The European Commission has opened a formal investigation into Aspen Pharma’s pricing of five life-saving cancer drugs. The global pharmaceutical company is accused of abusing its dominant market position in breach of EU antitrust rules.
“When we get sick, we may depend on specific drugs to save or prolong our lives,” said Commissioner Margrethe Vestager, in charge of competition policy. “Companies should be rewarded for producing these pharmaceuticals to ensure that they keep making them into the future. But when the price of a drug suddenly goes up by several hundred percent, this is something the Commission may look at. More specifically, in this case we will be assessing whether Aspen is breaking EU competition rules by charging excessive prices for a number of medicines.”
According to a European Commission press release, Aspen’s behaviour may be in breach of the EU’s antitrust rules (Article 102 of the Treaty on the Functioning of the European Union (TFEU) and Article 54 of the European Economic Area (EEA) Agreement, which forbid the imposition of unfair prices or unfair trading conditions on customers.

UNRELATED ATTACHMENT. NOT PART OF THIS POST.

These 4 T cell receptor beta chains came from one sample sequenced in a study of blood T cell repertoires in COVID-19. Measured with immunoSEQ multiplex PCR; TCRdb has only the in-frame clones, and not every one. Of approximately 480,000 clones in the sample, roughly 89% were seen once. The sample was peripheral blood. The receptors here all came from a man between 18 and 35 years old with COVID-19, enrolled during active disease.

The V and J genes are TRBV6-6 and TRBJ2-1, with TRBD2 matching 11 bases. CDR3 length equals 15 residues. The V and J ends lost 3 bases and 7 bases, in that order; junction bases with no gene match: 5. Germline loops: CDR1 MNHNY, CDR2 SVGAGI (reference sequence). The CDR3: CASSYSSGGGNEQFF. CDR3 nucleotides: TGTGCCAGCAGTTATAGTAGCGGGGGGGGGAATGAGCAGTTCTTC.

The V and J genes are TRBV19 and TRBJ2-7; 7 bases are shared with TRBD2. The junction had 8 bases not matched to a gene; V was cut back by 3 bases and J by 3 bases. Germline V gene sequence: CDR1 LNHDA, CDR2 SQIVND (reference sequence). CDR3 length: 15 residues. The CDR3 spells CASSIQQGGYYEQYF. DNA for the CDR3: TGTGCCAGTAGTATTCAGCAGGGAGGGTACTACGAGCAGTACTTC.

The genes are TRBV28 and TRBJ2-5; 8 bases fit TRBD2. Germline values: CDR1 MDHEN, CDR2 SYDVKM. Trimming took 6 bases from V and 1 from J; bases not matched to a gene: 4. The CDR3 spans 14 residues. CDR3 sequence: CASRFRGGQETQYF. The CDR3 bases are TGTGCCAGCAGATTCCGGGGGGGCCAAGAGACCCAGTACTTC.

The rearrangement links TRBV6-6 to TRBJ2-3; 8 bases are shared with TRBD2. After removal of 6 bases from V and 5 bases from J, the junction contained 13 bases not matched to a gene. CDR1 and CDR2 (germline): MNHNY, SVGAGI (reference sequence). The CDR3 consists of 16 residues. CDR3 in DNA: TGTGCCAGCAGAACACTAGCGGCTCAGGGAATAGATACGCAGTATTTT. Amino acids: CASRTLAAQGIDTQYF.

This is the Commission’s first investigation into concerns about excessive pricing practices in the pharmaceutical industry.
More specifically, the Commission’s investigation concerns Aspen’s pricing practices for niche medicines containing the active pharmaceutical ingredients chlorambucil, melphalan, mercaptopurine, tioguanine and busulfan. These are used for treating cancer, such as hematologic tumours. They are sold with different formulations and under multiple brand names. Aspen acquired these medicines after their patent protection had expired.
The Commission’s investigation will consider information suggesting that Aspen imposed very significant and unjustified price increases of up to several hundred percent, so-called ‘price gouging’. The Commission has information that, for example, to impose such price increases, Aspen has threatened to withdraw the medicines in question in some Member States and has done so in certain cases.
The investigation covers all the EEA except Italy, where the Italian competition authority already adopted an infringement decision against Aspen, which is headquartered in South Africa, last year.
As reported by Bloomberg, Aspen has responded by confirming that it “takes compliance with competition laws very seriously and will work constructively with the European Commission in its process.”